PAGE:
Gramsci, Fanon and after

Antonio Gramsci

By: Raúl Zibechi

Not so long ago someone wrote that what’s important is not who speaks, but rather from where he does it. Recently I was able to understand the central aspects of the Antonio Gramsci’s thinking about the campesino communities of his native Sardinia, where I am participating in debates with the Coordination of Sardinian Committees that bring together 60 grassroots organizations.

The concept of “subalternity,” the founding of a whole anti-colonial theoretical current (although they name it in more sophisticated forms), would not have been formulated by Gramsci if he had not been born on an island colonized for centuries by foreign powers that converted it into an “exploitation colony.”

In lazy thinking, from which we are never safe, there is a belief that the whole West is a colonizer and the whole South is colonized. When in reality, there are peripheries in both parts of the world, and formidable resistances.

In 1906, when Gramsci was 15, Sardinia was shaken by workers struggles and campesino revolts, which were taking a stand about the strong North-South imbalances, the relentless repression implacable of the Italian State and a broad Sardinian movement that the youth carried in his suitcase and in his heart when he migrated to proletarian Turin. He was able to understand Soviet and campesino Russia because of his experience in Sardinia, including the role of intellectuals in the process of emancipation.

Although I was never affiliated with Gramsci’s thinking, due to prejudices and mistrust, I can see that he planted a milestone in critical thinking with his anti-colonial gaze and his commitment to the role of the “subalterns.”

The next stage, to say it in a mechanical and surely unjust way, corresponds to Frantz Fanon, in the period of decolonization and third world revolutions. If Gramsci owes part of his feelings and ideas to Sardinia, Fanon is indebted to the Algeria that rose up to shake off the French colonial yoke.

He understood as few did the “inferiorization” that domination provokes, because of his experience as psychiatrist in the Blida hospital and, later, in active militancy in the National Liberation Front to which he gave his life and his dreams. In this stage of critical thought, the subjects of de-colonization are those “most below,” campesinos and the unemployed, bearers of the collective energy that impels changes. He criticizes the role that the left, in the colonized countries, concedes to the working class, through the mechanical transfer of the experience in the metropolis.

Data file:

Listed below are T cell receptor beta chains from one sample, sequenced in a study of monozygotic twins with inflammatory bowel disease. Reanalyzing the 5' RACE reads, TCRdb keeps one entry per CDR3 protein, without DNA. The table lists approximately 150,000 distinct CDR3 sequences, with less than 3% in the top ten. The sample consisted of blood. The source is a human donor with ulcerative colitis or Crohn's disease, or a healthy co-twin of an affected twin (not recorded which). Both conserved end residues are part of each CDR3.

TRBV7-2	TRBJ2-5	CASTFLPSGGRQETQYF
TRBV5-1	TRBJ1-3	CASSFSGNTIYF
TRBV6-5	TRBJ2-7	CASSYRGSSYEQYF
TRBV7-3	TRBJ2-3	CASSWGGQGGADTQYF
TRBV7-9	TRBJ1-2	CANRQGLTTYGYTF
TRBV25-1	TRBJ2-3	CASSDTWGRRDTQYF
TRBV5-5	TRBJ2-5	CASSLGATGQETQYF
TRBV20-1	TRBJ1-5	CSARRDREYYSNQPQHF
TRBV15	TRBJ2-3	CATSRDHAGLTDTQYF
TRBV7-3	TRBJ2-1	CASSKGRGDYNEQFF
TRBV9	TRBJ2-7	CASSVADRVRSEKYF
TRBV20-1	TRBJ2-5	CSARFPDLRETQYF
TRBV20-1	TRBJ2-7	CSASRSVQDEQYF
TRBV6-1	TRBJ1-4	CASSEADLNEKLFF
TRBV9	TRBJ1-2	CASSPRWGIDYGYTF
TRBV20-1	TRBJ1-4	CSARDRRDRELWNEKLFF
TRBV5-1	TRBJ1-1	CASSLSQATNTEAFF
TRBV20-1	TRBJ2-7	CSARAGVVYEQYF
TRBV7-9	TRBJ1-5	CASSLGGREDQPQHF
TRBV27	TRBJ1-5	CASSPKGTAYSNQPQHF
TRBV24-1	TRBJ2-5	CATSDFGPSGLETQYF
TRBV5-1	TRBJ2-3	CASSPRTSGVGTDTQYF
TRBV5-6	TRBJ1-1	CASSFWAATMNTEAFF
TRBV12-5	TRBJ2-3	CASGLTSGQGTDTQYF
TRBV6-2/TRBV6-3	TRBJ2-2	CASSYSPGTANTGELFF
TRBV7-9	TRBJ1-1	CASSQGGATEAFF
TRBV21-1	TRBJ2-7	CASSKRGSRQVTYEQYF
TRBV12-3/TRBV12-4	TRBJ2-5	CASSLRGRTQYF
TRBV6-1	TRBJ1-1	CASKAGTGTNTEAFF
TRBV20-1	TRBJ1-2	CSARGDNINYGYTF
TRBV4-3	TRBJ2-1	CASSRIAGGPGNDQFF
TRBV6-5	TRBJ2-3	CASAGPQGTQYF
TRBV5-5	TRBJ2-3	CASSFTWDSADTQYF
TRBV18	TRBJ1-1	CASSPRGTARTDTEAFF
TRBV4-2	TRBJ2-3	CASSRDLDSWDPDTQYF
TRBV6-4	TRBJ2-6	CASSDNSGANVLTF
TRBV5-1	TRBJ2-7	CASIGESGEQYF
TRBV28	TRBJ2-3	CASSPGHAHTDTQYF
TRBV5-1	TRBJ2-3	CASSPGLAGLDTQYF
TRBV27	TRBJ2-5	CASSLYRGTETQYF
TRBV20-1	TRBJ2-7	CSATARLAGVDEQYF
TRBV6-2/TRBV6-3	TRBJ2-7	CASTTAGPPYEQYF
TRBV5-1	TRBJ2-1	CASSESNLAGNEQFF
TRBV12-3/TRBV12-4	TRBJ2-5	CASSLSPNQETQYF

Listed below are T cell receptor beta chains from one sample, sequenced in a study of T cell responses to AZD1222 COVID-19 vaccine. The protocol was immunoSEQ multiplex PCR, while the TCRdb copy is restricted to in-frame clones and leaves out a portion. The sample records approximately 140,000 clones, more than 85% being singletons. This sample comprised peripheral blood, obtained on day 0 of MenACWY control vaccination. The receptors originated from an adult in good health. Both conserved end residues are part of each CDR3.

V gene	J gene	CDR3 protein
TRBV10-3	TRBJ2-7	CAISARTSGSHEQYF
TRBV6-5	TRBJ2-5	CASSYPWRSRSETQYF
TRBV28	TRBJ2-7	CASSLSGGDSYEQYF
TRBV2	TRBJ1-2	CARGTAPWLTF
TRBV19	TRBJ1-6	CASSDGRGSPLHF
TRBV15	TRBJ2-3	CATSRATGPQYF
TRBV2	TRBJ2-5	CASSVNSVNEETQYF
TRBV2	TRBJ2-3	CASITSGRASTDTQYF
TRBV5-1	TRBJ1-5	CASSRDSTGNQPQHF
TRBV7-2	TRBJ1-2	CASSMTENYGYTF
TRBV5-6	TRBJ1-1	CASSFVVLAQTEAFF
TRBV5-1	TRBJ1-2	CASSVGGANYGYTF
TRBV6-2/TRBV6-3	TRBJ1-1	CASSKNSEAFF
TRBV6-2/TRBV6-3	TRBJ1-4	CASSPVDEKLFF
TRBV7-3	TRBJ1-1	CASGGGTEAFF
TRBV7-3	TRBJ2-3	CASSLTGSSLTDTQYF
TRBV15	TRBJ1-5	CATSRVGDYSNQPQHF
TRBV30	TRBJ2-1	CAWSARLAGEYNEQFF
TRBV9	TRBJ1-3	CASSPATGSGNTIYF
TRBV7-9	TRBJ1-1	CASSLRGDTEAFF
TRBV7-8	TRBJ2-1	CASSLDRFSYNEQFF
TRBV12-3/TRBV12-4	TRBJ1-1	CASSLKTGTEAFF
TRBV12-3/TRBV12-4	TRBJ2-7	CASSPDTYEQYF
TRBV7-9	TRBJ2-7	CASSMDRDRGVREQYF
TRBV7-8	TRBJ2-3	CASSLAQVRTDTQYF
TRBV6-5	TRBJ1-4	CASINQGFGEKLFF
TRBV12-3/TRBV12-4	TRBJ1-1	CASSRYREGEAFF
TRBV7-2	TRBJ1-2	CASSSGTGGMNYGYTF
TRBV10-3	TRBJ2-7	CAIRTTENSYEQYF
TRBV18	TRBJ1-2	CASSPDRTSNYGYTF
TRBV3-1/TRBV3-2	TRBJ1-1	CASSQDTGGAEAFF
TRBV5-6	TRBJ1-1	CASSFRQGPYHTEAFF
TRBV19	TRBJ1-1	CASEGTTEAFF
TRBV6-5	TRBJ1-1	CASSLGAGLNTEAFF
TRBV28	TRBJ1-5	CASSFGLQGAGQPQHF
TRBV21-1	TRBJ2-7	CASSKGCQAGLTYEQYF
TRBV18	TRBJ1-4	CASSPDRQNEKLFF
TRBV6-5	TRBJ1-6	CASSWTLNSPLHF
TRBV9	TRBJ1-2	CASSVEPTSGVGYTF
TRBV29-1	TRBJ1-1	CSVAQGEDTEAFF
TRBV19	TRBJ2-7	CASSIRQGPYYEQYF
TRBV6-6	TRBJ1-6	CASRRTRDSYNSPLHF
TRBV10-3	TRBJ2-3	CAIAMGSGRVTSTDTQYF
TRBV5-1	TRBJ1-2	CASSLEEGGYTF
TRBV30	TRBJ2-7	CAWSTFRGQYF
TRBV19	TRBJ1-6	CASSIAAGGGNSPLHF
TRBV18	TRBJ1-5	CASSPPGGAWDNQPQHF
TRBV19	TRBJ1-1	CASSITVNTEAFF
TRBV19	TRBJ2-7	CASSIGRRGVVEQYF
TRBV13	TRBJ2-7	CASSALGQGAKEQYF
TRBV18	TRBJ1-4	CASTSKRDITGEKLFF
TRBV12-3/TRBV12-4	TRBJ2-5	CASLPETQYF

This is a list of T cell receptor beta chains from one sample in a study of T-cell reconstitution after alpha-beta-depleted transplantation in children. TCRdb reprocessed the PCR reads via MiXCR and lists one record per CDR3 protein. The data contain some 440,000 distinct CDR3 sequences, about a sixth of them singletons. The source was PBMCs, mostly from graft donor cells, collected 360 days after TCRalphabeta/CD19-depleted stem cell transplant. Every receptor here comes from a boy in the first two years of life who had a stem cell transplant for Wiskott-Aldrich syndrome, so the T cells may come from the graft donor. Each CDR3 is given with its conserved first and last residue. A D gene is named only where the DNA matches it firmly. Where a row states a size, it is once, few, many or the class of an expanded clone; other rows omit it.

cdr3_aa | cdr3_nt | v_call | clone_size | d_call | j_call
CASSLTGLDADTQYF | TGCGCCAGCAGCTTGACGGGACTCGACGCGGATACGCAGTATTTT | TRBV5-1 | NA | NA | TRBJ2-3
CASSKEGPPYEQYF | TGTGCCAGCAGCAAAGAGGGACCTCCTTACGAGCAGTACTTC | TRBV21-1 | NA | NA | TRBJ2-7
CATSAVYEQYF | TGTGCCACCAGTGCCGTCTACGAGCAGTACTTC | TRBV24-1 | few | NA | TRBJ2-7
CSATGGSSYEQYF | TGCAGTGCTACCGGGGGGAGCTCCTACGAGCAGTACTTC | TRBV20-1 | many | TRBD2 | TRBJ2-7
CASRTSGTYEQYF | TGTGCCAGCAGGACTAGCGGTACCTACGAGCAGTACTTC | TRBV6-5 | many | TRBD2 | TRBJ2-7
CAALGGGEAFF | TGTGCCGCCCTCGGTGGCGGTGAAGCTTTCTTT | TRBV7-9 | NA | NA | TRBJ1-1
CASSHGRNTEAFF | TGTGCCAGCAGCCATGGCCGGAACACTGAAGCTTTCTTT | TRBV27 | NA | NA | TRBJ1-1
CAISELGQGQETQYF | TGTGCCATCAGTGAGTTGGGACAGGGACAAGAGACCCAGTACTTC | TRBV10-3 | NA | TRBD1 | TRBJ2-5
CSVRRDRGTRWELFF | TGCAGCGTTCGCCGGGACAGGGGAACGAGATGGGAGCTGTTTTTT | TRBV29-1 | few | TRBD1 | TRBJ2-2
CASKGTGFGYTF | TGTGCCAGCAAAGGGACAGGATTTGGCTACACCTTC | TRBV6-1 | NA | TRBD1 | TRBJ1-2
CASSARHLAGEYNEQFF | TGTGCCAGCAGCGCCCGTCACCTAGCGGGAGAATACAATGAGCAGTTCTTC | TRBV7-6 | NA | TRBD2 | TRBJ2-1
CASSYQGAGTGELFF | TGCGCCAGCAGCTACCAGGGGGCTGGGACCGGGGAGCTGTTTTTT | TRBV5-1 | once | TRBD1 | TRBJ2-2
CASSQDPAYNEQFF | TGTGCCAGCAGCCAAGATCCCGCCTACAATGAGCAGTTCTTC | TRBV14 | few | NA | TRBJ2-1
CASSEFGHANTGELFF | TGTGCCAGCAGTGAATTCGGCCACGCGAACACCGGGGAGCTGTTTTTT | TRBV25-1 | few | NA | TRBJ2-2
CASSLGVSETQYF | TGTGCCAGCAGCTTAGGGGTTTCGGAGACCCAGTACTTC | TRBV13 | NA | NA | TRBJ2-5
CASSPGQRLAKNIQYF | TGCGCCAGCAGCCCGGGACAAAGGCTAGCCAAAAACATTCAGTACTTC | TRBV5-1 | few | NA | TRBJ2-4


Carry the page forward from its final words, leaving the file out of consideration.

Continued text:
Frantz Fanon

Those of us born to militancy in the 1960s are in deep debt to Fanon, since he could climb the most difficult slope, which led him to debate how to shake off the internalization of the dominator that has caused so much damage to revolutionary processes. This invaluable contribution alone should place him in a prominent place in our world.

But it’s in the third time when the most amazing and hopeful changes are recorded. It is the current moment, let’s say, the one that takes place since the end of real socialism and that has one of its centers in Latin America. Anti-colonial critical thought begins to get intertwined with anti-patriarchal thought, fertilizing a radical anti-capitalism, rooted in collective subjects that, from now on, we will call “peoples in movement.”

The concept came to me by means of a young Quechua student from Abancay (Peru), Katherin Mamani, in a debate in which we reject the Eurocentric idea of “social movement.” I mention it because it embodies the nucleus of the current moment.

First, it’s impossible to separate ideas from practices. The massive and constant actions of the peoples are the fuel of critical thinking, which becomes sterile when one only looks in the mirror of intellectual self-satisfaction.

Second, it’s the imprint of the women from below. This is so obvious that it exempts me from further comments. Although it would have to overcome the concept of thought when we refer to the word of the women that struggle, something that we are still far from achieving.

The third thing is that we are facing collective, communitarian thoughts, which make it almost impossible to determine who coined this or that concept, which overcomes patriarchal/colonial legacy inherited by the academies. Ideas that are germinating outside the institutions, although they always try to co-opt them, and that are the fruit of “sharing” among those below when they debate and fight.

Finally, the new developments are only valid if they show some usefulness for strengthening collective emancipations; and, above all, for constructing the new. Because what it’s about, besides putting limits on the projects from above, is constructing and creating life where the system, the right and the left, only produce death.

It’s not a little thing in the times that run. The path traveled in little more than a century is notable. We are facing collective thoughts that are born putting body to the system and its repressions.


Originally Published in Spanish by La Jornada

Friday, June 21, 2019

Re-Published with English interpretation by the Chiapas Support Committee




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